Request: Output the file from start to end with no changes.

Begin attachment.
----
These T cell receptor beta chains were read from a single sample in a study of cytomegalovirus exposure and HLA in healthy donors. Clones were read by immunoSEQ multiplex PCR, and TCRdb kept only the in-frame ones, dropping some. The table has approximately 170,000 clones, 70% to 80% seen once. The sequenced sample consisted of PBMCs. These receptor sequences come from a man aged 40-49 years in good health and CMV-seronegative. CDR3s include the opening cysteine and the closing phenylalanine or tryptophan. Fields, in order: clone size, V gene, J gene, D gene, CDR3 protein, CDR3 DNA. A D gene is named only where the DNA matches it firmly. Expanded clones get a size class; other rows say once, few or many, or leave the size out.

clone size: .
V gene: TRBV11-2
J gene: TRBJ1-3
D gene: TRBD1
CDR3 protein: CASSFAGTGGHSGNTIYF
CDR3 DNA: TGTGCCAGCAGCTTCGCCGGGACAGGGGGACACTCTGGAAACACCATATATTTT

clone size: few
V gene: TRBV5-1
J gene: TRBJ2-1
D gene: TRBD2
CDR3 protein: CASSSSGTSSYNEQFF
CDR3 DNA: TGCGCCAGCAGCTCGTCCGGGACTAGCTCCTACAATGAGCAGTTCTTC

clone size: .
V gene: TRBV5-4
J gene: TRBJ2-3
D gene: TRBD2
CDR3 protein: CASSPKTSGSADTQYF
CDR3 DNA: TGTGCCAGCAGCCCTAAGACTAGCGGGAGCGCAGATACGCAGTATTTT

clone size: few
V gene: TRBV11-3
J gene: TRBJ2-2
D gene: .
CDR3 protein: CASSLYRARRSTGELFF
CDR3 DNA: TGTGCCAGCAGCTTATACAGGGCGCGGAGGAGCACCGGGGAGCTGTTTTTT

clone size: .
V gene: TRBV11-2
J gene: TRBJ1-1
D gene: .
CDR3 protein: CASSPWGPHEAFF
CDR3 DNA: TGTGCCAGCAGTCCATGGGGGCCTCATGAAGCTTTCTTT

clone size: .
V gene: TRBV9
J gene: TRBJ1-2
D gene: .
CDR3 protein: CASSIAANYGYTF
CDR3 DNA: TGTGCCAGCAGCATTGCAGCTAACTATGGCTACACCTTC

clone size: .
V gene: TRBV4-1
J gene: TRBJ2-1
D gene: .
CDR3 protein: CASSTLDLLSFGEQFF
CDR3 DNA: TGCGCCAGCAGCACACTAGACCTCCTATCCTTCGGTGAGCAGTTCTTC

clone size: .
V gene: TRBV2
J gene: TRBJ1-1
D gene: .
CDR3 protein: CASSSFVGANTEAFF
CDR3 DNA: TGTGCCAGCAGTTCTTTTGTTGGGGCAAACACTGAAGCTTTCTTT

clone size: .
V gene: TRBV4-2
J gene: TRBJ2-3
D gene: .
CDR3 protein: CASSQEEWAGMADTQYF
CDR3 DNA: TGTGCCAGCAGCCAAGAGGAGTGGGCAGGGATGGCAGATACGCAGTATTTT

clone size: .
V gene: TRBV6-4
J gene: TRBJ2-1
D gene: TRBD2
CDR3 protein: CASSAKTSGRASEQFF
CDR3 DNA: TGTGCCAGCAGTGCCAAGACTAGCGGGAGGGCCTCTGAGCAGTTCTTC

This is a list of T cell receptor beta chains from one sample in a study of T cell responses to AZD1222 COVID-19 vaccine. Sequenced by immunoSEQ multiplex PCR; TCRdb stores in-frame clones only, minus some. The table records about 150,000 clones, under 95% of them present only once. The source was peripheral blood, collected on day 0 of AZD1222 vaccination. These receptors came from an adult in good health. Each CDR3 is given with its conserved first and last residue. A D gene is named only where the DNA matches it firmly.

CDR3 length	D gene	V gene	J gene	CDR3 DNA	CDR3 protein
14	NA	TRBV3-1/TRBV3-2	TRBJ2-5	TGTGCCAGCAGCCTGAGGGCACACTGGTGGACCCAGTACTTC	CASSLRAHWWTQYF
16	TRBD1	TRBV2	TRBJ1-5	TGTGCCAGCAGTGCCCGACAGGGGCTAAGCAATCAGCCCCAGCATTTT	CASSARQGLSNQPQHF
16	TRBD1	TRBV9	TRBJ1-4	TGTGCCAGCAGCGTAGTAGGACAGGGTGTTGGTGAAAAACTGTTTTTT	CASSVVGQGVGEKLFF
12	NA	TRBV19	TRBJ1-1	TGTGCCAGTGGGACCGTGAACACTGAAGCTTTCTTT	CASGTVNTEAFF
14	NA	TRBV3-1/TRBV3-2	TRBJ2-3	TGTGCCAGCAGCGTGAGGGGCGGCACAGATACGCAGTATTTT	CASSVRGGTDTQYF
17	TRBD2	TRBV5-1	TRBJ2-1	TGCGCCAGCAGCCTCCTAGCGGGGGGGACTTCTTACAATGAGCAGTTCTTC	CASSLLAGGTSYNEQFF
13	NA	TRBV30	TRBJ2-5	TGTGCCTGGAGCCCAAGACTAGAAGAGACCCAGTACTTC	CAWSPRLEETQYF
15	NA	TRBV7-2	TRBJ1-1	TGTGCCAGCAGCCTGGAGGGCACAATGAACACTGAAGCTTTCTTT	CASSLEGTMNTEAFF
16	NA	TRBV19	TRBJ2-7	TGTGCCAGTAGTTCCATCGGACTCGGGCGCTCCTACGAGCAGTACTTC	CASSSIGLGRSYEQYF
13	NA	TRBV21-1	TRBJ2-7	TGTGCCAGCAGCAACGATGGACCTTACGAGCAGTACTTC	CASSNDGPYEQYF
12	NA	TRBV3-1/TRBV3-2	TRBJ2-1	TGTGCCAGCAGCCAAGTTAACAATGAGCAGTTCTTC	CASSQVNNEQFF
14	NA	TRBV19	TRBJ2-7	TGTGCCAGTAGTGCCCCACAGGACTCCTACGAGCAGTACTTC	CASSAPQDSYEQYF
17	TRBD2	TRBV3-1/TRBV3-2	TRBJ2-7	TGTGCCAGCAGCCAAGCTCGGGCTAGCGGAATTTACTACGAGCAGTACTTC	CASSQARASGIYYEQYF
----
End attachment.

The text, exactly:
These T cell receptor beta chains were read from a single sample in a study of cytomegalovirus exposure and HLA in healthy donors. Clones were read by immunoSEQ multiplex PCR, and TCRdb kept only the in-frame ones, dropping some. The table has approximately 170,000 clones, 70% to 80% seen once. The sequenced sample consisted of PBMCs. These receptor sequences come from a man aged 40-49 years in good health and CMV-seronegative. CDR3s include the opening cysteine and the closing phenylalanine or tryptophan. Fields, in order: clone size, V gene, J gene, D gene, CDR3 protein, CDR3 DNA. A D gene is named only where the DNA matches it firmly. Expanded clones get a size class; other rows say once, few or many, or leave the size out.

clone size: .
V gene: TRBV11-2
J gene: TRBJ1-3
D gene: TRBD1
CDR3 protein: CASSFAGTGGHSGNTIYF
CDR3 DNA: TGTGCCAGCAGCTTCGCCGGGACAGGGGGACACTCTGGAAACACCATATATTTT

clone size: few
V gene: TRBV5-1
J gene: TRBJ2-1
D gene: TRBD2
CDR3 protein: CASSSSGTSSYNEQFF
CDR3 DNA: TGCGCCAGCAGCTCGTCCGGGACTAGCTCCTACAATGAGCAGTTCTTC

clone size: .
V gene: TRBV5-4
J gene: TRBJ2-3
D gene: TRBD2
CDR3 protein: CASSPKTSGSADTQYF
CDR3 DNA: TGTGCCAGCAGCCCTAAGACTAGCGGGAGCGCAGATACGCAGTATTTT

clone size: few
V gene: TRBV11-3
J gene: TRBJ2-2
D gene: .
CDR3 protein: CASSLYRARRSTGELFF
CDR3 DNA: TGTGCCAGCAGCTTATACAGGGCGCGGAGGAGCACCGGGGAGCTGTTTTTT

clone size: .
V gene: TRBV11-2
J gene: TRBJ1-1
D gene: .
CDR3 protein: CASSPWGPHEAFF
CDR3 DNA: TGTGCCAGCAGTCCATGGGGGCCTCATGAAGCTTTCTTT

clone size: .
V gene: TRBV9
J gene: TRBJ1-2
D gene: .
CDR3 protein: CASSIAANYGYTF
CDR3 DNA: TGTGCCAGCAGCATTGCAGCTAACTATGGCTACACCTTC

clone size: .
V gene: TRBV4-1
J gene: TRBJ2-1
D gene: .
CDR3 protein: CASSTLDLLSFGEQFF
CDR3 DNA: TGCGCCAGCAGCACACTAGACCTCCTATCCTTCGGTGAGCAGTTCTTC

clone size: .
V gene: TRBV2
J gene: TRBJ1-1
D gene: .
CDR3 protein: CASSSFVGANTEAFF
CDR3 DNA: TGTGCCAGCAGTTCTTTTGTTGGGGCAAACACTGAAGCTTTCTTT

clone size: .
V gene: TRBV4-2
J gene: TRBJ2-3
D gene: .
CDR3 protein: CASSQEEWAGMADTQYF
CDR3 DNA: TGTGCCAGCAGCCAAGAGGAGTGGGCAGGGATGGCAGATACGCAGTATTTT

clone size: .
V gene: TRBV6-4
J gene: TRBJ2-1
D gene: TRBD2
CDR3 protein: CASSAKTSGRASEQFF
CDR3 DNA: TGTGCCAGCAGTGCCAAGACTAGCGGGAGGGCCTCTGAGCAGTTCTTC

This is a list of T cell receptor beta chains from one sample in a study of T cell responses to AZD1222 COVID-19 vaccine. Sequenced by immunoSEQ multiplex PCR; TCRdb stores in-frame clones only, minus some. The table records about 150,000 clones, under 95% of them present only once. The source was peripheral blood, collected on day 0 of AZD1222 vaccination. These receptors came from an adult in good health. Each CDR3 is given with its conserved first and last residue. A D gene is named only where the DNA matches it firmly.

CDR3 length	D gene	V gene	J gene	CDR3 DNA	CDR3 protein
14	NA	TRBV3-1/TRBV3-2	TRBJ2-5	TGTGCCAGCAGCCTGAGGGCACACTGGTGGACCCAGTACTTC	CASSLRAHWWTQYF
16	TRBD1	TRBV2	TRBJ1-5	TGTGCCAGCAGTGCCCGACAGGGGCTAAGCAATCAGCCCCAGCATTTT	CASSARQGLSNQPQHF
16	TRBD1	TRBV9	TRBJ1-4	TGTGCCAGCAGCGTAGTAGGACAGGGTGTTGGTGAAAAACTGTTTTTT	CASSVVGQGVGEKLFF
12	NA	TRBV19	TRBJ1-1	TGTGCCAGTGGGACCGTGAACACTGAAGCTTTCTTT	CASGTVNTEAFF
14	NA	TRBV3-1/TRBV3-2	TRBJ2-3	TGTGCCAGCAGCGTGAGGGGCGGCACAGATACGCAGTATTTT	CASSVRGGTDTQYF
17	TRBD2	TRBV5-1	TRBJ2-1	TGCGCCAGCAGCCTCCTAGCGGGGGGGACTTCTTACAATGAGCAGTTCTTC	CASSLLAGGTSYNEQFF
13	NA	TRBV30	TRBJ2-5	TGTGCCTGGAGCCCAAGACTAGAAGAGACCCAGTACTTC	CAWSPRLEETQYF
15	NA	TRBV7-2	TRBJ1-1	TGTGCCAGCAGCCTGGAGGGCACAATGAACACTGAAGCTTTCTTT	CASSLEGTMNTEAFF
16	NA	TRBV19	TRBJ2-7	TGTGCCAGTAGTTCCATCGGACTCGGGCGCTCCTACGAGCAGTACTTC	CASSSIGLGRSYEQYF
13	NA	TRBV21-1	TRBJ2-7	TGTGCCAGCAGCAACGATGGACCTTACGAGCAGTACTTC	CASSNDGPYEQYF
12	NA	TRBV3-1/TRBV3-2	TRBJ2-1	TGTGCCAGCAGCCAAGTTAACAATGAGCAGTTCTTC	CASSQVNNEQFF
14	NA	TRBV19	TRBJ2-7	TGTGCCAGTAGTGCCCCACAGGACTCCTACGAGCAGTACTTC	CASSAPQDSYEQYF
17	TRBD2	TRBV3-1/TRBV3-2	TRBJ2-7	TGTGCCAGCAGCCAAGCTCGGGCTAGCGGAATTTACTACGAGCAGTACTTC	CASSQARASGIYYEQYF